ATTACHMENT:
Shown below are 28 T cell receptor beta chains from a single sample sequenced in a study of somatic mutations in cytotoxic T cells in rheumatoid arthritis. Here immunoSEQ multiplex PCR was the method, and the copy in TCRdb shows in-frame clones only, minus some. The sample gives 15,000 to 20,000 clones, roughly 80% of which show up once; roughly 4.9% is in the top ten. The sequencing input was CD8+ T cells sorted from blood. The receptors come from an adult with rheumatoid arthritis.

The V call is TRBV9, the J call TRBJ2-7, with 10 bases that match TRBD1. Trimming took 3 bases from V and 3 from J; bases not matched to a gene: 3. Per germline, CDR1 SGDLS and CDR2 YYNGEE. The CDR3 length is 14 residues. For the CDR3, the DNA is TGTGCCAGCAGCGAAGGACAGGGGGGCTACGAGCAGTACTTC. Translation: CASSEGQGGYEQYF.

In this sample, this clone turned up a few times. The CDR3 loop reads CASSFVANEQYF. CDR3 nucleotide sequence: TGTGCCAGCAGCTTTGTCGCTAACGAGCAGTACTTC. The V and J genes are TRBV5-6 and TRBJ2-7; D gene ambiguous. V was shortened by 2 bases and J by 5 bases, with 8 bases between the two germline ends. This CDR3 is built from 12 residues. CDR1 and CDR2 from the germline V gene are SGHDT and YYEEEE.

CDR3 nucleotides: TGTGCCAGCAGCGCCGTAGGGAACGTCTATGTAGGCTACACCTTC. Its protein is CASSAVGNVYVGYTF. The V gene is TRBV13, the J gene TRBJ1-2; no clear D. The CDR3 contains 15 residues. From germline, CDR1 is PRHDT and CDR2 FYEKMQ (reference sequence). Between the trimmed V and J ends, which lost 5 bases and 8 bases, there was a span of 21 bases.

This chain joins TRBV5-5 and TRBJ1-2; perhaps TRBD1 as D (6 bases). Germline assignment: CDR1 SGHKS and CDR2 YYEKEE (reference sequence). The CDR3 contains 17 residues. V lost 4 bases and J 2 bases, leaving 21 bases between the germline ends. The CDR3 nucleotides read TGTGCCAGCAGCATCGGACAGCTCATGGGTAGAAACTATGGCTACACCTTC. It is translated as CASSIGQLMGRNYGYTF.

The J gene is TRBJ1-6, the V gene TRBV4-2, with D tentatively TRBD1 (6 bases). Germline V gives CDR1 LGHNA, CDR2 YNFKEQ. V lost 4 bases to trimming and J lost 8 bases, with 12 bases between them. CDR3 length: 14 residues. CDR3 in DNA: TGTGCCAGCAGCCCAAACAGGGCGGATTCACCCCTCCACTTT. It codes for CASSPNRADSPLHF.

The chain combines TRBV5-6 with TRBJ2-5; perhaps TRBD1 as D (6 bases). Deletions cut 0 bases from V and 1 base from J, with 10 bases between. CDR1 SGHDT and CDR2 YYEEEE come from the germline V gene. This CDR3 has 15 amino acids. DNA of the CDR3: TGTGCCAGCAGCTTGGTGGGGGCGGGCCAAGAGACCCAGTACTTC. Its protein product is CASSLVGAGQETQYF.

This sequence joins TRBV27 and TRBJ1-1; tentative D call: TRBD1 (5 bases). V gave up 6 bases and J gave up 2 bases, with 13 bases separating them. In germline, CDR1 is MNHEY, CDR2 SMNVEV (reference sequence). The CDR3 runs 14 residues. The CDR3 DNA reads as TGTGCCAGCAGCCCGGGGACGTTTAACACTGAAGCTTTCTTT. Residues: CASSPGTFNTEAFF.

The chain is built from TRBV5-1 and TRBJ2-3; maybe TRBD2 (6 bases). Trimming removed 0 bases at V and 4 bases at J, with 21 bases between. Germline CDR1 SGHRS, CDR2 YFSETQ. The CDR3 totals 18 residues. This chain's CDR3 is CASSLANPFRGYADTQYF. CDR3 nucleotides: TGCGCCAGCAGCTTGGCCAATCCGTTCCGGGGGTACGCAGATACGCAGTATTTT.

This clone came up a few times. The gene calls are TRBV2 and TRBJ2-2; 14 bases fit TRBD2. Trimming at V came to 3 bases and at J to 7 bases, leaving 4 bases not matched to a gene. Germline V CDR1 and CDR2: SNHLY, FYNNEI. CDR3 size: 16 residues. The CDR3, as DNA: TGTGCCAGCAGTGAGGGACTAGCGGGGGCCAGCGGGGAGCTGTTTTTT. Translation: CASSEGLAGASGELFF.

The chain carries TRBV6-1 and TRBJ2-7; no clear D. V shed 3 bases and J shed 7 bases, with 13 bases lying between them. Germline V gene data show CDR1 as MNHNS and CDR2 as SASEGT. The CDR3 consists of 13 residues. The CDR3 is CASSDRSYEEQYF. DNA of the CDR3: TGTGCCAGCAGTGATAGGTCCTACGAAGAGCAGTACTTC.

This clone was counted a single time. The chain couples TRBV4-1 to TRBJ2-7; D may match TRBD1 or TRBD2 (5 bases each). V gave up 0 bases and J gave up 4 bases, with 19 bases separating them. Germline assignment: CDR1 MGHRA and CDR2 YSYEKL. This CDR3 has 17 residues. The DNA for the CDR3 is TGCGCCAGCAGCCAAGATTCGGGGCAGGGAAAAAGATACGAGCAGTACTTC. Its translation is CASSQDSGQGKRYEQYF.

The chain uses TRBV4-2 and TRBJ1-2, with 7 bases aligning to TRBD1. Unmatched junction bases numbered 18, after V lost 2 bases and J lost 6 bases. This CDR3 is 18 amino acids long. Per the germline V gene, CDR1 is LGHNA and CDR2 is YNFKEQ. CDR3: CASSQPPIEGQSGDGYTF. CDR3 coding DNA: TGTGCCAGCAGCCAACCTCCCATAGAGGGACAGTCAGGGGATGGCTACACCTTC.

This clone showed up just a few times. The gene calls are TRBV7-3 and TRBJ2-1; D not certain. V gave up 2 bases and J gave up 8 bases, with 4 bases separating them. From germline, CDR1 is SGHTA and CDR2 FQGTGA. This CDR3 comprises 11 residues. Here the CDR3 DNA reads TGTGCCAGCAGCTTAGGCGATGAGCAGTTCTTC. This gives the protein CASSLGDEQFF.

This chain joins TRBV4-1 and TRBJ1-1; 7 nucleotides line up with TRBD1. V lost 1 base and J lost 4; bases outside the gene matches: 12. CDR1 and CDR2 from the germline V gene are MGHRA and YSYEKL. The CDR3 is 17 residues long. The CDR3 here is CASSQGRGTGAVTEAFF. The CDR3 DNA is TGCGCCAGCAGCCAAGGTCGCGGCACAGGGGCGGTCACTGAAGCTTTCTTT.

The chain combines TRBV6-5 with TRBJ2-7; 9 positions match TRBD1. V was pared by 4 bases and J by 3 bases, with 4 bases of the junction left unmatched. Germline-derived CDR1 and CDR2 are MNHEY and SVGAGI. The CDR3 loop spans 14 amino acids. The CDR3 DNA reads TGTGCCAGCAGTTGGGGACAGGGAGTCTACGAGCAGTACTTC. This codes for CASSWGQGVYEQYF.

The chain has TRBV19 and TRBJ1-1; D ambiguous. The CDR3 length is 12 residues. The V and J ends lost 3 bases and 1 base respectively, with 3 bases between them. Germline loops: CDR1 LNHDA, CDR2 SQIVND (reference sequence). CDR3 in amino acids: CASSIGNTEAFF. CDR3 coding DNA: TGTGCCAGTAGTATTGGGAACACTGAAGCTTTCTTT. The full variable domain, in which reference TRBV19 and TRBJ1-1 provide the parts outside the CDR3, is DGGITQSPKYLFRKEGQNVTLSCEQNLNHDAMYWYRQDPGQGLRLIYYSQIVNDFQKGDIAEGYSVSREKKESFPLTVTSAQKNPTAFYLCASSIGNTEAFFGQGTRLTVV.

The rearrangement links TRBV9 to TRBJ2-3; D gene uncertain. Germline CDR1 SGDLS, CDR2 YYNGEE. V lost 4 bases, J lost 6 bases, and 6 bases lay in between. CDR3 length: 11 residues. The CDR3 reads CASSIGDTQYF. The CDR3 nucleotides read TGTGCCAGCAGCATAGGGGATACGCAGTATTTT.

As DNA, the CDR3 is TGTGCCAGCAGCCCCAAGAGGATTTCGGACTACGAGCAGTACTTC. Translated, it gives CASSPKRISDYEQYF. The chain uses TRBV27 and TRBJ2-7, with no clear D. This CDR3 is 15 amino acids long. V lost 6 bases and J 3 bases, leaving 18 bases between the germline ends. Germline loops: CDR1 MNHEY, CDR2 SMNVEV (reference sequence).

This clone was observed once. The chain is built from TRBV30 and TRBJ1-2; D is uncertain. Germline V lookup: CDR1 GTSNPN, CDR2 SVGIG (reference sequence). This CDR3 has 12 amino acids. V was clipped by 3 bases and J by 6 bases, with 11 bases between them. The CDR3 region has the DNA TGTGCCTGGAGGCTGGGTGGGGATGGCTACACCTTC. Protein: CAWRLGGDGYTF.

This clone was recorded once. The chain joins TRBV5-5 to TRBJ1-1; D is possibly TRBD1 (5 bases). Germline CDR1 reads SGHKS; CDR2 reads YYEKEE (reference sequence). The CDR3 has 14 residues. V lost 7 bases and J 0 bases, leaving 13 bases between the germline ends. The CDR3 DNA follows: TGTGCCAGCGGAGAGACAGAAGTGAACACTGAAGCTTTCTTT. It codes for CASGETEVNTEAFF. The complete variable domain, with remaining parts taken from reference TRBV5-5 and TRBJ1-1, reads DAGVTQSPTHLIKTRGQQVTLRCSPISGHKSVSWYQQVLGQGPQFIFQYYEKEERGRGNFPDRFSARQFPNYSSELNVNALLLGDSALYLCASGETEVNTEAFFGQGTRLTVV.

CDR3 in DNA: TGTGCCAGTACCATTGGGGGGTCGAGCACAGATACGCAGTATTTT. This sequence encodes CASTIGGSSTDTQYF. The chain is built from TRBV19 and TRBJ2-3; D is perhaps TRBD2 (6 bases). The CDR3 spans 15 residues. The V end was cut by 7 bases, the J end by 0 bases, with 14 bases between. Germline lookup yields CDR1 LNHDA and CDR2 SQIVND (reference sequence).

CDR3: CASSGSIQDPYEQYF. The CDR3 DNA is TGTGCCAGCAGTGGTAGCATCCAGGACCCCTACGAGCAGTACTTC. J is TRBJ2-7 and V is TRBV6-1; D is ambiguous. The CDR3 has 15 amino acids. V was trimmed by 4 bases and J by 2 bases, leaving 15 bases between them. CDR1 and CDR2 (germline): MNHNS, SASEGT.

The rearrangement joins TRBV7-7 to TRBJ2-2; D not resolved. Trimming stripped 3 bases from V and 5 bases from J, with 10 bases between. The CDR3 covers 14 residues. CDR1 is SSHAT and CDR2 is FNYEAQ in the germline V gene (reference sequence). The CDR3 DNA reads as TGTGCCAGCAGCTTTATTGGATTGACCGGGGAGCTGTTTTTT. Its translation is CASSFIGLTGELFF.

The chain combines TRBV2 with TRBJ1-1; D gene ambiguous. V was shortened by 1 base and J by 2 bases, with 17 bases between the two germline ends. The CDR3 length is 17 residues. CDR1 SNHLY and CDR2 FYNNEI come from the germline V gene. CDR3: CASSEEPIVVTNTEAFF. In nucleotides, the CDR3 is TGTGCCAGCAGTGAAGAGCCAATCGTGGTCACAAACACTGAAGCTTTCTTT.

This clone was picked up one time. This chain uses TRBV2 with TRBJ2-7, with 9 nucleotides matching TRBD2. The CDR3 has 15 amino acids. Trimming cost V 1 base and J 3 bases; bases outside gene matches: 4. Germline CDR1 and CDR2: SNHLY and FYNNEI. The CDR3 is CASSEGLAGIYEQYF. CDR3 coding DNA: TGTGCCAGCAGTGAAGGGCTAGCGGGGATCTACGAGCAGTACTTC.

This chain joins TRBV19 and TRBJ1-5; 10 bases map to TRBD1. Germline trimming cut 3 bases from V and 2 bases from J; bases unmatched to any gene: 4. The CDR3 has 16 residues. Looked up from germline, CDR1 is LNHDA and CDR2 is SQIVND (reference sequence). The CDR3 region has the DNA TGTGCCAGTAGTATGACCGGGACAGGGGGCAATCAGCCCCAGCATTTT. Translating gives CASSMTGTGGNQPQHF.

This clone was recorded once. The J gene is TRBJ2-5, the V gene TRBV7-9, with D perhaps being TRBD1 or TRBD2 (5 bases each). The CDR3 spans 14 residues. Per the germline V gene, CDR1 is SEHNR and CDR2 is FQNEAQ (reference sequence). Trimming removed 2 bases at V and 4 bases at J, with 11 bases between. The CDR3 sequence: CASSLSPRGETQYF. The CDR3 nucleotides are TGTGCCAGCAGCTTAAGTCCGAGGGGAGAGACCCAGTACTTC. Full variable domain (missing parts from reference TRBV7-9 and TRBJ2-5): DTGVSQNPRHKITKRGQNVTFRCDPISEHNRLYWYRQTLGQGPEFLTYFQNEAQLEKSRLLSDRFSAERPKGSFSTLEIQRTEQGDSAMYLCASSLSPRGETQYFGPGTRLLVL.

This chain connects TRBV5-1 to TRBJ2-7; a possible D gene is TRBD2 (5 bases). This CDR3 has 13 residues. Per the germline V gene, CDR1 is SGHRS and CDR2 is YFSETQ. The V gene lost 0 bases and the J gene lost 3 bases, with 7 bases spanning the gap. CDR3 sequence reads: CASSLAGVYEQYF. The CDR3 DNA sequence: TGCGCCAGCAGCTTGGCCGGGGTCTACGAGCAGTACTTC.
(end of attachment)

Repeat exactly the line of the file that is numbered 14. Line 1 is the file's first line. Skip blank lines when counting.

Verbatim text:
This clone showed up just a few times. The gene calls are TRBV7-3 and TRBJ2-1; D not certain. V gave up 2 bases and J gave up 8 bases, with 4 bases separating them. From germline, CDR1 is SGHTA and CDR2 FQGTGA. This CDR3 comprises 11 residues. Here the CDR3 DNA reads TGTGCCAGCAGCTTAGGCGATGAGCAGTTCTTC. This gives the protein CASSLGDEQFF.